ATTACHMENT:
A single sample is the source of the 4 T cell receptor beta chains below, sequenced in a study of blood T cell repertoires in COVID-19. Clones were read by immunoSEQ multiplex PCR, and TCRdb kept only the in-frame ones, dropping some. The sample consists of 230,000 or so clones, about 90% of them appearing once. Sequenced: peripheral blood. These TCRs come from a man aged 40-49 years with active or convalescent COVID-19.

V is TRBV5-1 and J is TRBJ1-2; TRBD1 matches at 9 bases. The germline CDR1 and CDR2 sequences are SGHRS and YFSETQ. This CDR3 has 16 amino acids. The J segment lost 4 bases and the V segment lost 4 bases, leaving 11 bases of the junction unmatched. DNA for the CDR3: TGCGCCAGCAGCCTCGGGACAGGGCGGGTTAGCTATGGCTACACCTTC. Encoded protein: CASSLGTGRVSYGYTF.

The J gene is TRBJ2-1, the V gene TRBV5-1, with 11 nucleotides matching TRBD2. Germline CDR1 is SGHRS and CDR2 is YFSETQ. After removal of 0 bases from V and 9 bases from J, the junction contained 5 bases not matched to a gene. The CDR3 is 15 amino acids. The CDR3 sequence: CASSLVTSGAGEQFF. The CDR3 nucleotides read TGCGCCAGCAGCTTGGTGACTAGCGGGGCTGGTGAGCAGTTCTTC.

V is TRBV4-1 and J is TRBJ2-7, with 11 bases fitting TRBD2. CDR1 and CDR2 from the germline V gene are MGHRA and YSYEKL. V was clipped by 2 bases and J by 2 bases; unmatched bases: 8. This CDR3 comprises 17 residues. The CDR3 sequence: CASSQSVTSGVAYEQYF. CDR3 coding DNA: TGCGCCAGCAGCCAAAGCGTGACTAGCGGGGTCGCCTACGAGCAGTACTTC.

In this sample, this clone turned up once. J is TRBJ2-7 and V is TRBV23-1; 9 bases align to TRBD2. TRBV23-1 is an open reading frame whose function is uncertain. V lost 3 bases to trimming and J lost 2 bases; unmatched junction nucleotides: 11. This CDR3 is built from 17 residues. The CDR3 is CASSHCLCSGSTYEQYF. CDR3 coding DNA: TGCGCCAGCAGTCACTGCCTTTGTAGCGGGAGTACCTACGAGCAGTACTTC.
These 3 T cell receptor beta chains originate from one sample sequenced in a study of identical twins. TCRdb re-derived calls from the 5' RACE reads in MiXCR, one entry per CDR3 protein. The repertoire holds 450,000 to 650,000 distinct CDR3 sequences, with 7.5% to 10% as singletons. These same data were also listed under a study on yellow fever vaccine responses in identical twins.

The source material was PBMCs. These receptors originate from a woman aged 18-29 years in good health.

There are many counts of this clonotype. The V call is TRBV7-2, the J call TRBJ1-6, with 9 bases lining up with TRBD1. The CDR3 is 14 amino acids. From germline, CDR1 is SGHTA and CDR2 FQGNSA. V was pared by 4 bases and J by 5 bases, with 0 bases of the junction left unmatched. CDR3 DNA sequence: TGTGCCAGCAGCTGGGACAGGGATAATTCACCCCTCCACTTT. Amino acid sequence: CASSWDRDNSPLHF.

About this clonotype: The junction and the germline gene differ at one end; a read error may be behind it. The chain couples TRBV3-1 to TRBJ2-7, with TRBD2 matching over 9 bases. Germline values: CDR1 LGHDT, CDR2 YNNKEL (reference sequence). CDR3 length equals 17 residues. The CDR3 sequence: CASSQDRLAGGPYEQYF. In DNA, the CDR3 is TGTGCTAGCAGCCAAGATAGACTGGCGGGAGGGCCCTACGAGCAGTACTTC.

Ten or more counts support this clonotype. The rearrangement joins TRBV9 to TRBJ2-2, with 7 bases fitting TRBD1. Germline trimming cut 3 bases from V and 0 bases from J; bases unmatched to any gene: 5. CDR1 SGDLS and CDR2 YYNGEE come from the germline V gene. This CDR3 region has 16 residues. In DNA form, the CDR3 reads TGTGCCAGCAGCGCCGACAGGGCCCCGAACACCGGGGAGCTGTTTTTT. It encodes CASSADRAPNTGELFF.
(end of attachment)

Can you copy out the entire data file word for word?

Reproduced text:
A single sample is the source of the 4 T cell receptor beta chains below, sequenced in a study of blood T cell repertoires in COVID-19. Clones were read by immunoSEQ multiplex PCR, and TCRdb kept only the in-frame ones, dropping some. The sample consists of 230,000 or so clones, about 90% of them appearing once. Sequenced: peripheral blood. These TCRs come from a man aged 40-49 years with active or convalescent COVID-19.

V is TRBV5-1 and J is TRBJ1-2; TRBD1 matches at 9 bases. The germline CDR1 and CDR2 sequences are SGHRS and YFSETQ. This CDR3 has 16 amino acids. The J segment lost 4 bases and the V segment lost 4 bases, leaving 11 bases of the junction unmatched. DNA for the CDR3: TGCGCCAGCAGCCTCGGGACAGGGCGGGTTAGCTATGGCTACACCTTC. Encoded protein: CASSLGTGRVSYGYTF.

The J gene is TRBJ2-1, the V gene TRBV5-1, with 11 nucleotides matching TRBD2. Germline CDR1 is SGHRS and CDR2 is YFSETQ. After removal of 0 bases from V and 9 bases from J, the junction contained 5 bases not matched to a gene. The CDR3 is 15 amino acids. The CDR3 sequence: CASSLVTSGAGEQFF. The CDR3 nucleotides read TGCGCCAGCAGCTTGGTGACTAGCGGGGCTGGTGAGCAGTTCTTC.

V is TRBV4-1 and J is TRBJ2-7, with 11 bases fitting TRBD2. CDR1 and CDR2 from the germline V gene are MGHRA and YSYEKL. V was clipped by 2 bases and J by 2 bases; unmatched bases: 8. This CDR3 comprises 17 residues. The CDR3 sequence: CASSQSVTSGVAYEQYF. CDR3 coding DNA: TGCGCCAGCAGCCAAAGCGTGACTAGCGGGGTCGCCTACGAGCAGTACTTC.

In this sample, this clone turned up once. J is TRBJ2-7 and V is TRBV23-1; 9 bases align to TRBD2. TRBV23-1 is an open reading frame whose function is uncertain. V lost 3 bases to trimming and J lost 2 bases; unmatched junction nucleotides: 11. This CDR3 is built from 17 residues. The CDR3 is CASSHCLCSGSTYEQYF. CDR3 coding DNA: TGCGCCAGCAGTCACTGCCTTTGTAGCGGGAGTACCTACGAGCAGTACTTC.
These 3 T cell receptor beta chains originate from one sample sequenced in a study of identical twins. TCRdb re-derived calls from the 5' RACE reads in MiXCR, one entry per CDR3 protein. The repertoire holds 450,000 to 650,000 distinct CDR3 sequences, with 7.5% to 10% as singletons. These same data were also listed under a study on yellow fever vaccine responses in identical twins.

The source material was PBMCs. These receptors originate from a woman aged 18-29 years in good health.

There are many counts of this clonotype. The V call is TRBV7-2, the J call TRBJ1-6, with 9 bases lining up with TRBD1. The CDR3 is 14 amino acids. From germline, CDR1 is SGHTA and CDR2 FQGNSA. V was pared by 4 bases and J by 5 bases, with 0 bases of the junction left unmatched. CDR3 DNA sequence: TGTGCCAGCAGCTGGGACAGGGATAATTCACCCCTCCACTTT. Amino acid sequence: CASSWDRDNSPLHF.

About this clonotype: The junction and the germline gene differ at one end; a read error may be behind it. The chain couples TRBV3-1 to TRBJ2-7, with TRBD2 matching over 9 bases. Germline values: CDR1 LGHDT, CDR2 YNNKEL (reference sequence). CDR3 length equals 17 residues. The CDR3 sequence: CASSQDRLAGGPYEQYF. In DNA, the CDR3 is TGTGCTAGCAGCCAAGATAGACTGGCGGGAGGGCCCTACGAGCAGTACTTC.

Ten or more counts support this clonotype. The rearrangement joins TRBV9 to TRBJ2-2, with 7 bases fitting TRBD1. Germline trimming cut 3 bases from V and 0 bases from J; bases unmatched to any gene: 5. CDR1 SGDLS and CDR2 YYNGEE come from the germline V gene. This CDR3 region has 16 residues. In DNA form, the CDR3 reads TGTGCCAGCAGCGCCGACAGGGCCCCGAACACCGGGGAGCTGTTTTTT. It encodes CASSADRAPNTGELFF.